McDonald's (NYSE:MCD) just closed the books on a forgettable year for the business. COVID-19 continued to sink customer traffic across its global portfolio of stores through the end of 2020, the fast-food giant said in its recent earnings report. 

Yet McDonald's notched a few wins that point to a better 2021 ahead, assuming the pandemic threat fades over the next few months.

Let's take a closer look.

A man with a to-go food order.

Image source: Getty Images.

Growing in the U.S.

McDonald's steady rebound continued in the three months that ended in late December. Comparable-store sales were down just 1% globally, compared to a 2% drop last quarter and a 25% slump in fiscal Q2. Declining revenue isn't normally a cause for celebration, but management highlighted several bright spots in a tough year.

These include the fact that sales landed in modestly positive territory in the core U.S. market thanks to a quick shift to a drive-thru and home delivery focus. That result kept the chain ahead of peer Starbucks for the year, but trailing Chipotle Mexican Grill. "2020 will be remembered as one of McDonald's most challenging ... moments in our long history," CEO Chris Kempczinski said in a press release.

Earnings are down

The earnings picture is less encouraging and reflects the depth of the chain's operating slump in 2020. Profits in Q4 fell 9% after excluding currency exchange rate shifts, and were down 20% for the full year. That metric trailed McDonald's revenue trend thanks to extra costs related to COVID-19 safety and elevated marketing spending aimed at supporting franchisees.

The fast-food industry has become more competitive in recent months as national chains fight over pieces of a flat market.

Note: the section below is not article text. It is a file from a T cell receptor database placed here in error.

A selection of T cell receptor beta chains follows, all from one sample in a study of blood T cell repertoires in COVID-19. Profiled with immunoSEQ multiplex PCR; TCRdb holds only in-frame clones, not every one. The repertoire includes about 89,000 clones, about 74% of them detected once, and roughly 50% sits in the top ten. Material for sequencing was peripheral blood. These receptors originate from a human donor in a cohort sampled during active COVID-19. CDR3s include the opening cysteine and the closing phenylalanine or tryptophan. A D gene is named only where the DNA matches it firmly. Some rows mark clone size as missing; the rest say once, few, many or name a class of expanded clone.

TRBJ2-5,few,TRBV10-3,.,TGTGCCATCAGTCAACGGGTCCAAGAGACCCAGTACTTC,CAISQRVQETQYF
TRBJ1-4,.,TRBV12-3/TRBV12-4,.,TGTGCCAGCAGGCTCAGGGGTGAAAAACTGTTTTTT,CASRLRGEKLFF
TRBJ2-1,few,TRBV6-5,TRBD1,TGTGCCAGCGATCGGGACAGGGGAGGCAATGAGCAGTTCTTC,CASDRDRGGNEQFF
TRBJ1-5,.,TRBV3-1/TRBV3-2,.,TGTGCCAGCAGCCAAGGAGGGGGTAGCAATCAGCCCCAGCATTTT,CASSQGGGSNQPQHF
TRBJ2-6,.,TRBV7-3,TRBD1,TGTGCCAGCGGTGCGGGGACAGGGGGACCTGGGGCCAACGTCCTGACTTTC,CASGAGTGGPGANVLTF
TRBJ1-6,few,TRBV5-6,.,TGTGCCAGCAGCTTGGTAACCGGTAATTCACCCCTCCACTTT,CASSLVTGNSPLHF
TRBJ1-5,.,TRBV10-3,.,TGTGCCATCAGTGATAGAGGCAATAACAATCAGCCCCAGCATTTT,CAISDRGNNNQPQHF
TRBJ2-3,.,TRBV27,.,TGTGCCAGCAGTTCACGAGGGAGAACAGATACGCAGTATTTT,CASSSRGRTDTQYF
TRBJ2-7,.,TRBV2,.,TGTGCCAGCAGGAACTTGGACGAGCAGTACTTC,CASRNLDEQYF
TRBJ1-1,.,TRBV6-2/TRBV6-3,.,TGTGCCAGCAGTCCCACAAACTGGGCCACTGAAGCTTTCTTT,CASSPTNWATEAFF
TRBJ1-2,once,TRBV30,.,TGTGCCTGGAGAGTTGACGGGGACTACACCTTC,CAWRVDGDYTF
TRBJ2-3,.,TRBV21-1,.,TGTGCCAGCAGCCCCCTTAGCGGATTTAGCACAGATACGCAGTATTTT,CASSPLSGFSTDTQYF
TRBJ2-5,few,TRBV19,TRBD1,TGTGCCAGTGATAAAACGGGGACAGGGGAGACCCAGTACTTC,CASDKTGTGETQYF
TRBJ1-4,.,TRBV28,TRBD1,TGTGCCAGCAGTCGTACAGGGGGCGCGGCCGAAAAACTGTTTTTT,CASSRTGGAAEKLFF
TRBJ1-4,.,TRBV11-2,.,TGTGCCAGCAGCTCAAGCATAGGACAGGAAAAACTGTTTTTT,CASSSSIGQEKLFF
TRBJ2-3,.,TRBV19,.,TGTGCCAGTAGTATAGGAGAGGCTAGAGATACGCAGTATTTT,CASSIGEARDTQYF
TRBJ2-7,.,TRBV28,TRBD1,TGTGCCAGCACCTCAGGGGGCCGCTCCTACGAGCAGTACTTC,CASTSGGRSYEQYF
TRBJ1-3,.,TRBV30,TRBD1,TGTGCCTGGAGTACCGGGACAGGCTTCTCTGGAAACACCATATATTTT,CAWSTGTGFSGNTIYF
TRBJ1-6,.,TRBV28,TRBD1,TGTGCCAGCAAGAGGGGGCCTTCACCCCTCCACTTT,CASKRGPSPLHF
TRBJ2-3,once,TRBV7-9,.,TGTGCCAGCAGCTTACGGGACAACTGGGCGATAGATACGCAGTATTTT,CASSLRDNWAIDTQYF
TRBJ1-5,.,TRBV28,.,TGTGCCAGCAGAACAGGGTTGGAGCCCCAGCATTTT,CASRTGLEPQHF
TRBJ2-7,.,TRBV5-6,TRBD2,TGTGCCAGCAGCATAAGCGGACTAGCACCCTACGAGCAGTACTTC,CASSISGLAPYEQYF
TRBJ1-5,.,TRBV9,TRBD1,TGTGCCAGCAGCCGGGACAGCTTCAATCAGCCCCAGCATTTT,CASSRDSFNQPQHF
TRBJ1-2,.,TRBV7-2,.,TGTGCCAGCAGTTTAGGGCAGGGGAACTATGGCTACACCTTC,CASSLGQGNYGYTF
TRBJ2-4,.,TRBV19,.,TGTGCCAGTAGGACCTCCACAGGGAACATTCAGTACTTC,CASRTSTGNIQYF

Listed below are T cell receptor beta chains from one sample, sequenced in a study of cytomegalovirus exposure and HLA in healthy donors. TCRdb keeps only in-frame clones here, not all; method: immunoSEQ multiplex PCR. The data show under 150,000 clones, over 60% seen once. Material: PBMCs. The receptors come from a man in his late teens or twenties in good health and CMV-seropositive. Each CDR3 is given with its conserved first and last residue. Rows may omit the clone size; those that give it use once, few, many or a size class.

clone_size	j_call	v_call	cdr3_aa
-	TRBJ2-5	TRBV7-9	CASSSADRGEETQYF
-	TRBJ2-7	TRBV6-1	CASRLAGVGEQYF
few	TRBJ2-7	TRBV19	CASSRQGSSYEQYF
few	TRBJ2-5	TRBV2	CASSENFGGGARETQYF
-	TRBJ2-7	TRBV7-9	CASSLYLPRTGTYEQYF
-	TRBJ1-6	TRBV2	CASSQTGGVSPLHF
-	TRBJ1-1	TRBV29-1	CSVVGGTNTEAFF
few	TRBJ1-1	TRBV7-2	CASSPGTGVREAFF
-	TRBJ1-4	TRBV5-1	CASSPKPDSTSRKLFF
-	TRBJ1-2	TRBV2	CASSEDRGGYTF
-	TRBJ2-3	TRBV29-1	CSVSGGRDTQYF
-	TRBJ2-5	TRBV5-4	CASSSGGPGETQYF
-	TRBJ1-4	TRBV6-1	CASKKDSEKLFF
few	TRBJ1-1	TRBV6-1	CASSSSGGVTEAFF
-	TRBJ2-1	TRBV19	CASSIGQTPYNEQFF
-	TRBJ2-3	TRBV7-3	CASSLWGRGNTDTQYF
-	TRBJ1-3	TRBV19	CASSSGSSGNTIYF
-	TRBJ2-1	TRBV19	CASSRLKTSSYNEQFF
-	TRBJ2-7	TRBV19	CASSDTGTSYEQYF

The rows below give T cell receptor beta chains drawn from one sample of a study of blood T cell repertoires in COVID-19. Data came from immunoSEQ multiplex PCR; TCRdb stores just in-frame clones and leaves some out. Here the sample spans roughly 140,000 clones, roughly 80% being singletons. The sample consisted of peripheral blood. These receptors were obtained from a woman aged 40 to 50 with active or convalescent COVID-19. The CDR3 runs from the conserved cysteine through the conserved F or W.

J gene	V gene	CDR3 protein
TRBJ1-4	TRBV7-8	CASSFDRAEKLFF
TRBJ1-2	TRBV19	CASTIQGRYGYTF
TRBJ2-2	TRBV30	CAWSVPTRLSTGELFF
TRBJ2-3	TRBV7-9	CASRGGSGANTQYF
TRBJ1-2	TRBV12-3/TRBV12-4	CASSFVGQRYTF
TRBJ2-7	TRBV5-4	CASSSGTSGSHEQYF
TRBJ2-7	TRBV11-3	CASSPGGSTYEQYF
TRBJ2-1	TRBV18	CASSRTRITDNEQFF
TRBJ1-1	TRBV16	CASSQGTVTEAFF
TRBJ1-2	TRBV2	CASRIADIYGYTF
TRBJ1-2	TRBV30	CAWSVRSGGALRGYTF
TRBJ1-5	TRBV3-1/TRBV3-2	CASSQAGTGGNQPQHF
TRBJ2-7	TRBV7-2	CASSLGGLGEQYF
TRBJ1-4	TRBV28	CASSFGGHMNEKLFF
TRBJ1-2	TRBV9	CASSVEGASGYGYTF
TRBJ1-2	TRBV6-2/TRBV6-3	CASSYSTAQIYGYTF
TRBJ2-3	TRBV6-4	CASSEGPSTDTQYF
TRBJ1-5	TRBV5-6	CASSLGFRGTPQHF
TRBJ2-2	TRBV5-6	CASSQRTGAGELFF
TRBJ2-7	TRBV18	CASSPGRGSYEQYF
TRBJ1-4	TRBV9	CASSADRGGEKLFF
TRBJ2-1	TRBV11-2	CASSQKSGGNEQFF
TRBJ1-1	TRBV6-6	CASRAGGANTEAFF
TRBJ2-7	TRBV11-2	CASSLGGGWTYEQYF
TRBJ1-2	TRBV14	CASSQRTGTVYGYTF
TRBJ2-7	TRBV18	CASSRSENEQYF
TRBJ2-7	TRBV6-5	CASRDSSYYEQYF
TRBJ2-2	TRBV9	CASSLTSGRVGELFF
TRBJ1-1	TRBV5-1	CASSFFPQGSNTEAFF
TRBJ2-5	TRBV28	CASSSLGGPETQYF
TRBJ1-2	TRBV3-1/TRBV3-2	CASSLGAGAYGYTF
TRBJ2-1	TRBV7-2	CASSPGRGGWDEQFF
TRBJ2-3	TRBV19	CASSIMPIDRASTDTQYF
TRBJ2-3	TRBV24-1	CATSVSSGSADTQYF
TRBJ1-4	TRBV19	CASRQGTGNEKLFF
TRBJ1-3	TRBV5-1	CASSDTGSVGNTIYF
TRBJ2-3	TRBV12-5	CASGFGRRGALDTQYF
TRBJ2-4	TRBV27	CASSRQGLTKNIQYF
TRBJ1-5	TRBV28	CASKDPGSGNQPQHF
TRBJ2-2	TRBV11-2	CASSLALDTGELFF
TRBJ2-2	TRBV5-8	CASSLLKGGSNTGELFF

MCD Cash from Operations (TTM) Chart

MCD Cash from Operations (TTM) data by YCharts

McDonald's finances endured a COVID-19 hit but they're still strong. Operating cash flow declined by roughly $2 billion in 2020 yet was solidly positive at $6.3 billion.

The chain continued spending cash on its growth initiatives like store remodels, product launches, and delivery. "By investing for the future and leveraging competitive strengths, we're confident we can continue to capture market share and drive long-term sustainable growth," Kempczinski said.

Looking ahead

Management didn't issue a forecast for the new fiscal year, but McDonald's is likely to report significant growth this year. The fiscal first quarter, which started a few weeks ago, is up against a prior-year period that included significant early impacts from the pandemic. Comps dove 13% in the U.S. in March last year and fell 35% in the company's core international segments. Both areas should see significant improvements when compared to those slumps.

The big question is when the chain can get back to setting sales and earnings records again on an absolute basis. Continued modest improvements like the one the chain just announced would mean McDonald's could reach that revenue mark in 2021. The profit rebound will take longer.

That means shareholders should brace for a volatile period ahead for the business, and for the stock, until the rebound path looks clearer by late 2021.

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